Since The Colgate Maroon-News’ last coverage of the 2020 election back in May, both a lot and nothing has happened in the race for the Democratic nomination for President. 

Former Vice President Joe Biden spiked in the polls after his initial campaign announcement only to return back to his long-term average a month later. Senator Kamala Harris (CA)got a boost in the polls after slamming Biden for his record on race only to drop back down after getting criticized for her record as a prosecutor by Representative Tulsi Gabbard (HI). Senator Bernie Sanders (VT), despite having adequate debate performances so far, has been continuously hovering around 16 percent in the polls. In fact, the only notable change has been the gradual rise of Senator Elizabeth Warren (MA), who is now effectively tied with Sanders in the polls.

This lack of significant change is evident in more long-term polling. On December 9 2018, the Real Clear Politics poll average had Biden at 29 percent followed by Sanders at 17.7, Warren at 6 and Harris at 5.3. As of August 2, the average had Biden at 28.9, Sanders at 17.1, Warren at 16.5 and Harris at 7.

With the only major change in the past three months being Warren’s steady upward momentum, many now speculate that the third debate next week may be an opportunity for her to stand out and challenge Biden as the frontrunner. After all, it will be the first time Warren and Biden have been on stage together. However, there is reason to be skeptical of Warren suddenly overtaking Biden.

One of the most significant barriers to success that Warren faces is that she occupies the same lane as Sanders in terms of progressive policies. In the second debate when the two of them faced-off against lesser known moderates, they essentially acted as a far-left tag team when combating criticism for their extreme positions. While this worked out well at the time, Warren will have to distinguish herself if she hopes to get ahead and pull 

voters from Sanders.

Thinking of the Democratic primary in terms of the general election, speculating from over a year out is effectively useless. Afterall, polls at this same point in the 2016 election showed that Hillary Clinton would easily defeat Trump in a general election. However, as a conservative who would pick Trump over nearly any of the Democratic candidates, I currently find myself at odds in terms of who I’d like to win the nomination and take on Trump.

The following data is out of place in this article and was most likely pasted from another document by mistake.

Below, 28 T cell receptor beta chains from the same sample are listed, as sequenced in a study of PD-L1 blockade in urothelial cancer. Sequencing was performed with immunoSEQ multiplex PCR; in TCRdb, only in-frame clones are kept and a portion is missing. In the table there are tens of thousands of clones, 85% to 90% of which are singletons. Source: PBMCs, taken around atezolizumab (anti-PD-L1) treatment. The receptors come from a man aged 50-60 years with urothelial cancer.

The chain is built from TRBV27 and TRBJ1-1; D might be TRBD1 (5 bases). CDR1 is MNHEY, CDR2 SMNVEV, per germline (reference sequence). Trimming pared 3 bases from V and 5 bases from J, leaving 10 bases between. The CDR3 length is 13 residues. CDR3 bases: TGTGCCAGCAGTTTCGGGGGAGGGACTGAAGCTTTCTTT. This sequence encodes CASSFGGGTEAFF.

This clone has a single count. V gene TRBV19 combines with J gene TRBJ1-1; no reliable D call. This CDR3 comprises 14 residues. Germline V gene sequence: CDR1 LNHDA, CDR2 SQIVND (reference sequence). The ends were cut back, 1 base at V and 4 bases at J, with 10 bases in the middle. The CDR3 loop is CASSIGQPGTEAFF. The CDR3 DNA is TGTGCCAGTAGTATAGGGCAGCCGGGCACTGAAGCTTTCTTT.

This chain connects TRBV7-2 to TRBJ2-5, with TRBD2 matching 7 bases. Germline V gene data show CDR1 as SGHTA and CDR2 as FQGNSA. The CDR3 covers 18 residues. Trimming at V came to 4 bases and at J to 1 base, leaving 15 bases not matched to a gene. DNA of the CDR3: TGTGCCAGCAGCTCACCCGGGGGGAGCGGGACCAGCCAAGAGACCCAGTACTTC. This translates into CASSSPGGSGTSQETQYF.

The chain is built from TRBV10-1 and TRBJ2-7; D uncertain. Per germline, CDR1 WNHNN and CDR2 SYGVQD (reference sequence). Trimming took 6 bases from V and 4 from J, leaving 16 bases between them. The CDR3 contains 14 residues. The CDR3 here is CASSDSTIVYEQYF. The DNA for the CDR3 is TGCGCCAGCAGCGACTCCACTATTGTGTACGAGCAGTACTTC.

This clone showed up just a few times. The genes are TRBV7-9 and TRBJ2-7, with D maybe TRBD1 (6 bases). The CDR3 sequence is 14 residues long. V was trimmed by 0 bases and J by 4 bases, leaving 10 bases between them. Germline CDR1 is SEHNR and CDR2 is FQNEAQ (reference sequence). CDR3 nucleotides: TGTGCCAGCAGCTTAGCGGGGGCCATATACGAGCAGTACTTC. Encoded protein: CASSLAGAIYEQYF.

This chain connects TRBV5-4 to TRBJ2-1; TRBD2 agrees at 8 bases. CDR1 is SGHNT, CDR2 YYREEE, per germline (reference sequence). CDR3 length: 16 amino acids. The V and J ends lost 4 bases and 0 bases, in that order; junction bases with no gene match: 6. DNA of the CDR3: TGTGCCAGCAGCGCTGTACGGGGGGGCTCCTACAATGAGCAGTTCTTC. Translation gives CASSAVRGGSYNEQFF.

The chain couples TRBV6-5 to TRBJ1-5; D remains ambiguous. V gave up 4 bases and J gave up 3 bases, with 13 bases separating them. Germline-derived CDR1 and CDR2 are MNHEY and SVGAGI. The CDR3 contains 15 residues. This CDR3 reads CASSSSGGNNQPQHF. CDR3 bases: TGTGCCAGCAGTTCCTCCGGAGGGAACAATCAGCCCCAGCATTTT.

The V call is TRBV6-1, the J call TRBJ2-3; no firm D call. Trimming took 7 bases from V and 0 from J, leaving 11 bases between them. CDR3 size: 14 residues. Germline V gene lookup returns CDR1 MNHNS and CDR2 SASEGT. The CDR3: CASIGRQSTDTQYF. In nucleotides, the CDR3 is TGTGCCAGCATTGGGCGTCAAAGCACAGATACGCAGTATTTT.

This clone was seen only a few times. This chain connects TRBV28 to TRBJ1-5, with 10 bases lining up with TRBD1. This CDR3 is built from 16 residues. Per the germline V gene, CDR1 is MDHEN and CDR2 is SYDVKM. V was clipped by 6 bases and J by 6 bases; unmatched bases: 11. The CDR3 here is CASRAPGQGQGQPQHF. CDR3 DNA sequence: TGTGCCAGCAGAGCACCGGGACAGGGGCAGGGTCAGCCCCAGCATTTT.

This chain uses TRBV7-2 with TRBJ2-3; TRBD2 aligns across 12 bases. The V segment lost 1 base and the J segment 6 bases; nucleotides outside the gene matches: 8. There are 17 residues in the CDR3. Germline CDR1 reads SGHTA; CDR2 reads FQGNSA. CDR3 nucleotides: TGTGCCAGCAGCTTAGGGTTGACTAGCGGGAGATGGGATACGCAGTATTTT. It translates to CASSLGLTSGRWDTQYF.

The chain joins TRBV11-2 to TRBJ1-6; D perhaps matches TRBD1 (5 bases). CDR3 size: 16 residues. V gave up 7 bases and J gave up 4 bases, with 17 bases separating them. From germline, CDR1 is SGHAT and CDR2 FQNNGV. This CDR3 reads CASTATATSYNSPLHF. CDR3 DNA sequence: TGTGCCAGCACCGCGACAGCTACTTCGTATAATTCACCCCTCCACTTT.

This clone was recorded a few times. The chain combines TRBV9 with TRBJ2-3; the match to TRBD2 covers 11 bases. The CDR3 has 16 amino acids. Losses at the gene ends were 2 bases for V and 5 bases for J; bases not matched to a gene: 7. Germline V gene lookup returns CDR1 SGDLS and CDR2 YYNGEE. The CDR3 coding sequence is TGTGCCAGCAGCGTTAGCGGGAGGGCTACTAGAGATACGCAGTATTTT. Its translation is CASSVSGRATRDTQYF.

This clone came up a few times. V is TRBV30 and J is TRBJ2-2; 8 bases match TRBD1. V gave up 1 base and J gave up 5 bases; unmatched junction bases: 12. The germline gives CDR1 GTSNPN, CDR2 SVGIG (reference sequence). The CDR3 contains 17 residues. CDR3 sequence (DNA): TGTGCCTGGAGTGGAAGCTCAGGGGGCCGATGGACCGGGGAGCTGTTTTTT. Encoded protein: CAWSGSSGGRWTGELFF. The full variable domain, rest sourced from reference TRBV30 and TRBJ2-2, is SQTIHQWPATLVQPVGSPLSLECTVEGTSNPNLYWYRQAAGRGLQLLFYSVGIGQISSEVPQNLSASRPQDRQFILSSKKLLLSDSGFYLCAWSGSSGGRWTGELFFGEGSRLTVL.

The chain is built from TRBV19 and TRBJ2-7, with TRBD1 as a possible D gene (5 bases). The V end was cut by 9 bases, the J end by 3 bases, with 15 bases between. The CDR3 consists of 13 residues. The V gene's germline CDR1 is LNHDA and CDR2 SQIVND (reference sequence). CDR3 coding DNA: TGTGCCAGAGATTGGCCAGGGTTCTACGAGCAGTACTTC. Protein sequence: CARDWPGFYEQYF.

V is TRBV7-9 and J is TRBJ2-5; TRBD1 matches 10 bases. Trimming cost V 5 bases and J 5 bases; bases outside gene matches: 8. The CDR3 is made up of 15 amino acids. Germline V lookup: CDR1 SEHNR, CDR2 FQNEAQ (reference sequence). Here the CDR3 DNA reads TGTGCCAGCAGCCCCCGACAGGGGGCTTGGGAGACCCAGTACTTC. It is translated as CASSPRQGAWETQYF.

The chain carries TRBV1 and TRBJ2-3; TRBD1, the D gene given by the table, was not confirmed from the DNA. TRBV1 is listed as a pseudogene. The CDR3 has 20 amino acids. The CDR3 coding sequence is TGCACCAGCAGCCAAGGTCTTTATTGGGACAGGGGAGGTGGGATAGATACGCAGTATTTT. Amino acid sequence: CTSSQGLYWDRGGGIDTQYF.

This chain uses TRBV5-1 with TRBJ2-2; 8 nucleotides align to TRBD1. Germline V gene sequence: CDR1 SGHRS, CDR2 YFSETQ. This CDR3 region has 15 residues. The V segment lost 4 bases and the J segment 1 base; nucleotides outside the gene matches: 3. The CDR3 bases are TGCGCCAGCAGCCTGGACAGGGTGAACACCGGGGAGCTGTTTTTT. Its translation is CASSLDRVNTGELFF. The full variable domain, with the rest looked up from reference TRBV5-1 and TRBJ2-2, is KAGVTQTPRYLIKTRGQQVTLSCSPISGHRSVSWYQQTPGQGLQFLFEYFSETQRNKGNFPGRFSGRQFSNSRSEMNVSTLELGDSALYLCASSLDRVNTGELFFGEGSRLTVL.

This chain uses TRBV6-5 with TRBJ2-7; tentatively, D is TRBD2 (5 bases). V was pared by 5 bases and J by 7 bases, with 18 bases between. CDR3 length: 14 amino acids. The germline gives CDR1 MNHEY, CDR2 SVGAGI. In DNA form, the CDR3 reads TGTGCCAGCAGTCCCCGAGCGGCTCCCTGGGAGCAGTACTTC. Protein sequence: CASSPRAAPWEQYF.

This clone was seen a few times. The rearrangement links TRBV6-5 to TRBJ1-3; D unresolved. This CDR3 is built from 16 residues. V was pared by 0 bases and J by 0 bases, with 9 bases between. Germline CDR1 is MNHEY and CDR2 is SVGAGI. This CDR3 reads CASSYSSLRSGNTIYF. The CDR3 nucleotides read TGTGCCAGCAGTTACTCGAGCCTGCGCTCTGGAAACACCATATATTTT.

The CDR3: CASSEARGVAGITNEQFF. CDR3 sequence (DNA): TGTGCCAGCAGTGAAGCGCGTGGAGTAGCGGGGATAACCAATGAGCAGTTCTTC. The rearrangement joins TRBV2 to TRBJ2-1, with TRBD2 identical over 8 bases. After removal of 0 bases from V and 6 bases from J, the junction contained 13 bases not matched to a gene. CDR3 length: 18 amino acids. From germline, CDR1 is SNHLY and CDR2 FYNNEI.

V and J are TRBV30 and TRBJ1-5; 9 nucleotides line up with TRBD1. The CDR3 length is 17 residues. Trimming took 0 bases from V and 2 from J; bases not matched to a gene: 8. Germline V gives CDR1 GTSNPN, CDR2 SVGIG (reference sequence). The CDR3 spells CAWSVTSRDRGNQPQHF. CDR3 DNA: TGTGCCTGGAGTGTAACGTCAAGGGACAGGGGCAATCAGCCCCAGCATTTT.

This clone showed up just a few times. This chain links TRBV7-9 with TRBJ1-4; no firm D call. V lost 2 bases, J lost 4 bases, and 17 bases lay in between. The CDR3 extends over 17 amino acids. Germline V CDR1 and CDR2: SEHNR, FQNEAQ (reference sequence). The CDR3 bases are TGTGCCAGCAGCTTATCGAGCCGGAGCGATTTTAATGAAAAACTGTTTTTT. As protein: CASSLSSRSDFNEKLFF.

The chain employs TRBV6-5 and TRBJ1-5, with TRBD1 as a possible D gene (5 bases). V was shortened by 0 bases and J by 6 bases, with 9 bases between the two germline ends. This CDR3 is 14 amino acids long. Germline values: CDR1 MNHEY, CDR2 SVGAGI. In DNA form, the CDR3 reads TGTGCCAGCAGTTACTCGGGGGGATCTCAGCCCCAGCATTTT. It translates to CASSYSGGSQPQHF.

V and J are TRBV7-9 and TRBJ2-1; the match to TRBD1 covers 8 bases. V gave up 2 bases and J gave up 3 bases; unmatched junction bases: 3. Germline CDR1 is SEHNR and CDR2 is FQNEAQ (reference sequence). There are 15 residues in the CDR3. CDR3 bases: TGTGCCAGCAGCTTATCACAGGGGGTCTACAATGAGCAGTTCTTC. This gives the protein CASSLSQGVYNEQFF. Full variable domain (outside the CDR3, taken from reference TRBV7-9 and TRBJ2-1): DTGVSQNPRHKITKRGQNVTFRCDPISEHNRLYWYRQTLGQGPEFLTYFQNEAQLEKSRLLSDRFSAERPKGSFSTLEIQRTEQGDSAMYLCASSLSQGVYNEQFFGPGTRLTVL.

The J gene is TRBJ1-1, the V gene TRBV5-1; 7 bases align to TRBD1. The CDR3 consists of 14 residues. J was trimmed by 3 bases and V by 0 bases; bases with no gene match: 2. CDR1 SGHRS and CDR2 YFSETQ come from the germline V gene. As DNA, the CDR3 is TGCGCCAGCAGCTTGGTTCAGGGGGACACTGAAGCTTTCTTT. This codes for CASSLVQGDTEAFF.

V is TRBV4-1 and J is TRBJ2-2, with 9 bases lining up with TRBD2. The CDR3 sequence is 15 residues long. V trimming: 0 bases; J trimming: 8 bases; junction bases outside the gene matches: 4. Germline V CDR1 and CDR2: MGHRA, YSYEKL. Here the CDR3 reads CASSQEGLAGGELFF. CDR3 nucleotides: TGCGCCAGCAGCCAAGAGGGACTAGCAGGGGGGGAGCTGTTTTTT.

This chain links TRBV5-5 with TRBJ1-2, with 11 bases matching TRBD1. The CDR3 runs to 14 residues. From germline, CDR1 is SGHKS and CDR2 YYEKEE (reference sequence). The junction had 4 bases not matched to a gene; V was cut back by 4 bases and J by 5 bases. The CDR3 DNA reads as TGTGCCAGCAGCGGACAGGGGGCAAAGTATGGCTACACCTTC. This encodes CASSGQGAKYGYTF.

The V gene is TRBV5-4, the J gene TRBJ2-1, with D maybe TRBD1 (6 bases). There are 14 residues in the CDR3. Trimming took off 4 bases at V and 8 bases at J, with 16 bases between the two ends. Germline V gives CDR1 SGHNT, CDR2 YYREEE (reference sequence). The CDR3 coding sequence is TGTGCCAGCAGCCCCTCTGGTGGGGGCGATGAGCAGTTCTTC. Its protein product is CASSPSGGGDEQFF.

If I had to pick one of the top Democratic candidates for President, I would have to go with Biden. After all, he is the most moderate of the candidates despite him effectively saying he would ban handguns by suggesting a ban on “magazines that can hold multiple bullets” this past week. However, if I had to pick any of the candidates who I’d want to go up against Trump, I’d take Warren. 

From what I’ve seen, Warren gets easily flustered whenever she is given a difficult question, dismissing one question from a CNN moderator as a “Republican talking point” during the second debates. Trump would have a field day with her on a debate stage. Not to mention that she is as extreme as Sanders on most issues, including wanting to eliminate private health insurance, a position the majority of Americans and even a majority of Democratic voters oppose.

In short, I just don’t see Warren being the candidate to win back blue collar workers in Pennsylvania, Michigan and Wisconsin, let alone many key demographics within her own party, given that her career has been built on posturing as a woman of color. This is already evident in her failure to capture minority voters so far in the race, since her core comes from the same educated, wealthy and overwhelmingly white Americans that support Bernie. However, we still have a long way to go until 2020. If 2016 taught us anything it’s that presidential elections are often unpredictable.

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